Battlefields 2013 – Coach 1 – Day 3 AM (25th May) – Students’ Reflections on the Somme

Posted: May 26, 2013 in Uncategorized
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Yesterday we saw and experienced so much! First of all we visited a cemetery, we discovered there were 800 memorial stones (800 deaths) and we were surprised to find that the cemetery was considered small compared to others around France and Belgium. It was shocking to see that over half of the stones had no known name, as the body has not been found/ been identified. We really enjoyed visiting Newfoundland park, it was very interesting to walk in the trenches, we felt empathetic towards the soldiers. The trenches were cramped when we were there, to imagine what it was like during The Great War was an eye-opener. Towards the end of the day we visited a memorial dedicated to all lost soldiers, there was a huge monument which had all the soldiers names inscribed on it, there was many more than we had anticipated. It was fascinating to find our surnames written on the monument, some people even found their full names e,g J Thomson. We found many Henry’s and Rennie’s, it was amazing to find a connection between us and the lost soldiers. It was a truly memorable experience and one we will cherish for the rest of our lives!

~Beth & Ashleigh

Thiepval Memorial to the Missing of the Somme

Thiepval Memorial to the Missing of the Somme

Thiepval Memorial to the Missing of the Somme

Thiepval Memorial to the Missing of the Somme

 

When we arrived off the ferry yesterday it was freezing in Belgium, but we got on the road and it was really nice to just watch the scenery. Arriving at the first cemetery was pretty hard hitting, especially seeing Andrew’s relatives. It was classed as a pretty small cemetery and there were at least 700 soldiers there. I think this made us all realise the extent of the war and casualties. It was really interesting to be taught about the trenches, and that we were standing where soldiers fought nearly 100 years ago. The missing soldiers memorial was also very emotional for us all because seeing all the names, and even our names had a big impact especially because these people weren’t found. I found it really nice that we got to drive through where the ANZACs fought and stop at Mouquet farm because that’s a big part of my country’s history, and it was a personal thing to also see that. It’s really different learning about WW1 than actually being where it happened, it puts everything in perspective and makes everything we’ve learnt easier to understand. The hotel was really nice, and dinner was good, back on the road today up to Belgium for the rest of the day and then to the Ferry.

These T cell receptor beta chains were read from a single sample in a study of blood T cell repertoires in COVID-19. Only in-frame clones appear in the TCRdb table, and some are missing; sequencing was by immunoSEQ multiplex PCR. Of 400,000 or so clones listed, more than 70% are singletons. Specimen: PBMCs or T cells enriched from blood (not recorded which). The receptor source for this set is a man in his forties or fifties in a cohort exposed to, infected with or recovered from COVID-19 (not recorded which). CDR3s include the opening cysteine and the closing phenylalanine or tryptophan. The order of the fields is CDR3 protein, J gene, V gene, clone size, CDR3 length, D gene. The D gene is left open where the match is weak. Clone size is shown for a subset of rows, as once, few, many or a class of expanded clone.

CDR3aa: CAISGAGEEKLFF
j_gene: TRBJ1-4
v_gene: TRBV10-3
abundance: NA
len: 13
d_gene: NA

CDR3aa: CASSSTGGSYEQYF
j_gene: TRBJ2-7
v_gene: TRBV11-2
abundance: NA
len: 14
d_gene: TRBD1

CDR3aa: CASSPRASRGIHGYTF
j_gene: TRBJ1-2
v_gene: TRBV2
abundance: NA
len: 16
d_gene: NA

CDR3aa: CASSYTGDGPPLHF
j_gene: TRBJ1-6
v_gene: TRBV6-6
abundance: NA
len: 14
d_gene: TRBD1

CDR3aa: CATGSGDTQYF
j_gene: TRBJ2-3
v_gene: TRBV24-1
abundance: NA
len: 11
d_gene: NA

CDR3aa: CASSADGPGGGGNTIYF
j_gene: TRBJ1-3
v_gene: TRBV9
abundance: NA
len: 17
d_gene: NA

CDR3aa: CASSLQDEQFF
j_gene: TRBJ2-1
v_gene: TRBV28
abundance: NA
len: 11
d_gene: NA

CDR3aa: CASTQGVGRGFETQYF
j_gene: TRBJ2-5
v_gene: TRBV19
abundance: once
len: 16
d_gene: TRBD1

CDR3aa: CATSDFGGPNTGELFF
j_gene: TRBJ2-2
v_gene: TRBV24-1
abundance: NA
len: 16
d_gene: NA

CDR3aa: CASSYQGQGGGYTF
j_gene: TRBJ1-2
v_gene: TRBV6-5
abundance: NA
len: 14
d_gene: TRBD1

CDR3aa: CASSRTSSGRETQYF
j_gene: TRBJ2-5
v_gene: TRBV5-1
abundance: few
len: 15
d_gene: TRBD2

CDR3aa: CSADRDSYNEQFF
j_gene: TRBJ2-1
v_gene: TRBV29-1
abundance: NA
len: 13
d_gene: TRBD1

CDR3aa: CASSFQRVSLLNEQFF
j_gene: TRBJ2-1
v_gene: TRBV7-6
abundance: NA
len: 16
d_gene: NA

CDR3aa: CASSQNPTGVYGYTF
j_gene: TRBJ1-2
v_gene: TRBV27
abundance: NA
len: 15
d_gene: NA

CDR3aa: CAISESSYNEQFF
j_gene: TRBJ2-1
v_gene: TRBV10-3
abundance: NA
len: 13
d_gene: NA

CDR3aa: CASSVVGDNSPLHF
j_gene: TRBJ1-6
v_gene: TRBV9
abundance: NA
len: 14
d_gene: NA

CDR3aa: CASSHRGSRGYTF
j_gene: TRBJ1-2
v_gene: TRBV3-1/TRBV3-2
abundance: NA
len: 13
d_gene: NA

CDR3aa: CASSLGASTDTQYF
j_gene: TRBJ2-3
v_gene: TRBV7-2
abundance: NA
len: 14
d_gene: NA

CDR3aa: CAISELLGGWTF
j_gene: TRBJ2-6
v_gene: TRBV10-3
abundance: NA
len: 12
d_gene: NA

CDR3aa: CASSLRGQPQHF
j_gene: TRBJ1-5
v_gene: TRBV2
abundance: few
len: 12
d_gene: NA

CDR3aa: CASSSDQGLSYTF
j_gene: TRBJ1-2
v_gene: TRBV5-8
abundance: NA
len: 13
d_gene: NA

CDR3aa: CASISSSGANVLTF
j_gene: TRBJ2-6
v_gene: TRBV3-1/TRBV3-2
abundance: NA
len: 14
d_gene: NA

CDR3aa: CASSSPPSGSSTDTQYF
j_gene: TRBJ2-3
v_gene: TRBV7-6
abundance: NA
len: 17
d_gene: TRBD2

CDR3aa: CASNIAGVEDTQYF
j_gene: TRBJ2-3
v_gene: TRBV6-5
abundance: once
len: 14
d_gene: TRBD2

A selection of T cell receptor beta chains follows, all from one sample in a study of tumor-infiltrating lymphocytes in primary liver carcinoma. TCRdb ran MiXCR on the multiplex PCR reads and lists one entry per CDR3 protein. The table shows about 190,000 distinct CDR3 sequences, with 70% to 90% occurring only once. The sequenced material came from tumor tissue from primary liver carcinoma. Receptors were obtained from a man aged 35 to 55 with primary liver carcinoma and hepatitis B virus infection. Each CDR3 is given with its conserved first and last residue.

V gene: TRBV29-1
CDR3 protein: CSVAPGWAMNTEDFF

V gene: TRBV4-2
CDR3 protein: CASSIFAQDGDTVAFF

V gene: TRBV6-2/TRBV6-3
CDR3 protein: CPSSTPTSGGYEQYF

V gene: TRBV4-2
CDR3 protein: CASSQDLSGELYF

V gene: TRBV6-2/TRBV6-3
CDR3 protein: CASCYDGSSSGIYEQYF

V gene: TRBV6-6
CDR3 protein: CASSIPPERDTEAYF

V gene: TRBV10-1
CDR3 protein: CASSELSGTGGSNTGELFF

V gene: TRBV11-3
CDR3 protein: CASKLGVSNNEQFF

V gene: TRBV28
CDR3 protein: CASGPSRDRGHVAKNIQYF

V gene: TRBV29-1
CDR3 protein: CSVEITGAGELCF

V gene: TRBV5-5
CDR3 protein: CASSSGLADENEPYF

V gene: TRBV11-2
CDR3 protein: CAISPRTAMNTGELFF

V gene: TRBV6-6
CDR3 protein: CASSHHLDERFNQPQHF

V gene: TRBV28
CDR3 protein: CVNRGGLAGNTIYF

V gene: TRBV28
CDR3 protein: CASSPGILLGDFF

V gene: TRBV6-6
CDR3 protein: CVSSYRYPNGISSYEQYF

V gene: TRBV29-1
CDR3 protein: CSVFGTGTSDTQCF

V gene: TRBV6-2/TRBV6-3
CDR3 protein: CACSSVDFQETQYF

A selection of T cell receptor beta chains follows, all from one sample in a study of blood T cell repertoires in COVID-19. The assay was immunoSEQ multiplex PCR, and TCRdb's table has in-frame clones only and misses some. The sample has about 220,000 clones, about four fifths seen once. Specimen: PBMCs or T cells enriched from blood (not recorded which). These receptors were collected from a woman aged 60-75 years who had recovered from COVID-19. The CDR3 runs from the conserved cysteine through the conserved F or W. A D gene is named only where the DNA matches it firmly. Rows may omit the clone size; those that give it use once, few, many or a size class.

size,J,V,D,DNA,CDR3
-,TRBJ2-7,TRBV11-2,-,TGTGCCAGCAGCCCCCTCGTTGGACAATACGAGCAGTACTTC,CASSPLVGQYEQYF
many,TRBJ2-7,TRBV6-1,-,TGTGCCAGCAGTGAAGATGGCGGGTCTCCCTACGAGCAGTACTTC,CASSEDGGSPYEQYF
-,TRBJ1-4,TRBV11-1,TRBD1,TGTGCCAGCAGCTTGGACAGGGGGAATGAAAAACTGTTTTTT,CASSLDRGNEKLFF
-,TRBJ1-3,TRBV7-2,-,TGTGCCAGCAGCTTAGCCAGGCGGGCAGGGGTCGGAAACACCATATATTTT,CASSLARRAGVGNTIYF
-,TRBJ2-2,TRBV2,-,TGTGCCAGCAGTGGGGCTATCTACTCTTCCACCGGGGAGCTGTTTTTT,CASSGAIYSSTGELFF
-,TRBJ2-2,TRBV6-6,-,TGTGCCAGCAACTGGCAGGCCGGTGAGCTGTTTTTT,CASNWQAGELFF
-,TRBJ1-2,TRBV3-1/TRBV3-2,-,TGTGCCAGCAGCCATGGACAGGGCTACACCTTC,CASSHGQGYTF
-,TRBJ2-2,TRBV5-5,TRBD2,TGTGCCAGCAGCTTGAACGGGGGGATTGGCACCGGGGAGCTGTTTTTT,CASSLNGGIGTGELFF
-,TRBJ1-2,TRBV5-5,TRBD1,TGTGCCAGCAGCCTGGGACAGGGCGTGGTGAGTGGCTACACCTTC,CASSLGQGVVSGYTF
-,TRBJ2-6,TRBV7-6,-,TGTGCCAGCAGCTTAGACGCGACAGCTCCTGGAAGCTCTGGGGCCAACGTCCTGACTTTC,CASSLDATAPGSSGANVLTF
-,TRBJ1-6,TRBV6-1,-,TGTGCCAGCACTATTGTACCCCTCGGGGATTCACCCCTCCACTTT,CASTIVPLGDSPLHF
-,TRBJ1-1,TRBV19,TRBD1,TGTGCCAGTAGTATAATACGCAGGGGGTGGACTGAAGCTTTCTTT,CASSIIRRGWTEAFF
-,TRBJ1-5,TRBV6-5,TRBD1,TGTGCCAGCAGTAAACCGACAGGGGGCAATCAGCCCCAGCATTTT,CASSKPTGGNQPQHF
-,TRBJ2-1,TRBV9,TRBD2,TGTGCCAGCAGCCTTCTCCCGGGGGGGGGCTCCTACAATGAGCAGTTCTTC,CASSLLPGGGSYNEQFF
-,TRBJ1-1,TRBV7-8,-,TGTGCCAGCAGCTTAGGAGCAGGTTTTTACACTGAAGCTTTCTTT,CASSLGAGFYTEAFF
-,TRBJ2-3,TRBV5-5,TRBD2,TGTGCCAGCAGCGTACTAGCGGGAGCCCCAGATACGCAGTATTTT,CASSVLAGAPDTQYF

~Madi

Mouquet Farm ANZAC Memorial - Somme

Mouquet Farm ANZAC Memorial – Somme

 

We arrived in Belgium at 8:30 it was raining a lot we got soaked running to the bus then a 2 hour bus ride to France first we went to a small cemetery but it was probably the sadist because we had never seen so many graves before then we laid a wreath to remember Andrew’s relative. We knew how many people died but had never seen that many graves before, it really hit home with us at this point. But I think the sadist moment of the day was going to the grave memorial of the un-named at Thiepval, which is a tower of 4 pillars of stone and a brown roof. It is covered in names of the missing in the battle of the Somme. Nearly everyone found someone with their name. There were 10 books to catalog all of the names there. We also went to see Donald Bell’s grave (V.C). We left a wreath and then had a minute of silence.

~Noah

Thiepval Memorial to the Missing of the Somme

Thiepval Memorial to the Missing of the Somme

Donald Bell's Grave - Gordon Dump Cemetery

Donald Bell’s Grave – Gordon Dump Cemetery

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